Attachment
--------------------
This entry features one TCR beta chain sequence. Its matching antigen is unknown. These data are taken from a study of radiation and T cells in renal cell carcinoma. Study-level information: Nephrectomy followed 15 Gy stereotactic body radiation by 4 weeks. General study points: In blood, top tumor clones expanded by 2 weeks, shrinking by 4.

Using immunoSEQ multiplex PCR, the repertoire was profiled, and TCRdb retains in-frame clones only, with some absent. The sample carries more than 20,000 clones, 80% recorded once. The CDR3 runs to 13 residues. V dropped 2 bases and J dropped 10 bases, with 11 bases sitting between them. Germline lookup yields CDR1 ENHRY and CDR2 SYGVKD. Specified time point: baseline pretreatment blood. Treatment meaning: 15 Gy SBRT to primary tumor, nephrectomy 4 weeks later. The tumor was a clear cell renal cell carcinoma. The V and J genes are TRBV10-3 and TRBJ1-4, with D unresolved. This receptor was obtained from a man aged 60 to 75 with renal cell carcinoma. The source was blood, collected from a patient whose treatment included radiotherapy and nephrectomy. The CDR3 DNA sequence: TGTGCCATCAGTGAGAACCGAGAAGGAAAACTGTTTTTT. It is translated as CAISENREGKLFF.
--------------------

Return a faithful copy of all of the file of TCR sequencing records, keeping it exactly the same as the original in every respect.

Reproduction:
This entry features one TCR beta chain sequence. Its matching antigen is unknown. These data are taken from a study of radiation and T cells in renal cell carcinoma. Study-level information: Nephrectomy followed 15 Gy stereotactic body radiation by 4 weeks. General study points: In blood, top tumor clones expanded by 2 weeks, shrinking by 4.

Using immunoSEQ multiplex PCR, the repertoire was profiled, and TCRdb retains in-frame clones only, with some absent. The sample carries more than 20,000 clones, 80% recorded once. The CDR3 runs to 13 residues. V dropped 2 bases and J dropped 10 bases, with 11 bases sitting between them. Germline lookup yields CDR1 ENHRY and CDR2 SYGVKD. Specified time point: baseline pretreatment blood. Treatment meaning: 15 Gy SBRT to primary tumor, nephrectomy 4 weeks later. The tumor was a clear cell renal cell carcinoma. The V and J genes are TRBV10-3 and TRBJ1-4, with D unresolved. This receptor was obtained from a man aged 60 to 75 with renal cell carcinoma. The source was blood, collected from a patient whose treatment included radiotherapy and nephrectomy. The CDR3 DNA sequence: TGTGCCATCAGTGAGAACCGAGAAGGAAAACTGTTTTTT. It is translated as CAISENREGKLFF.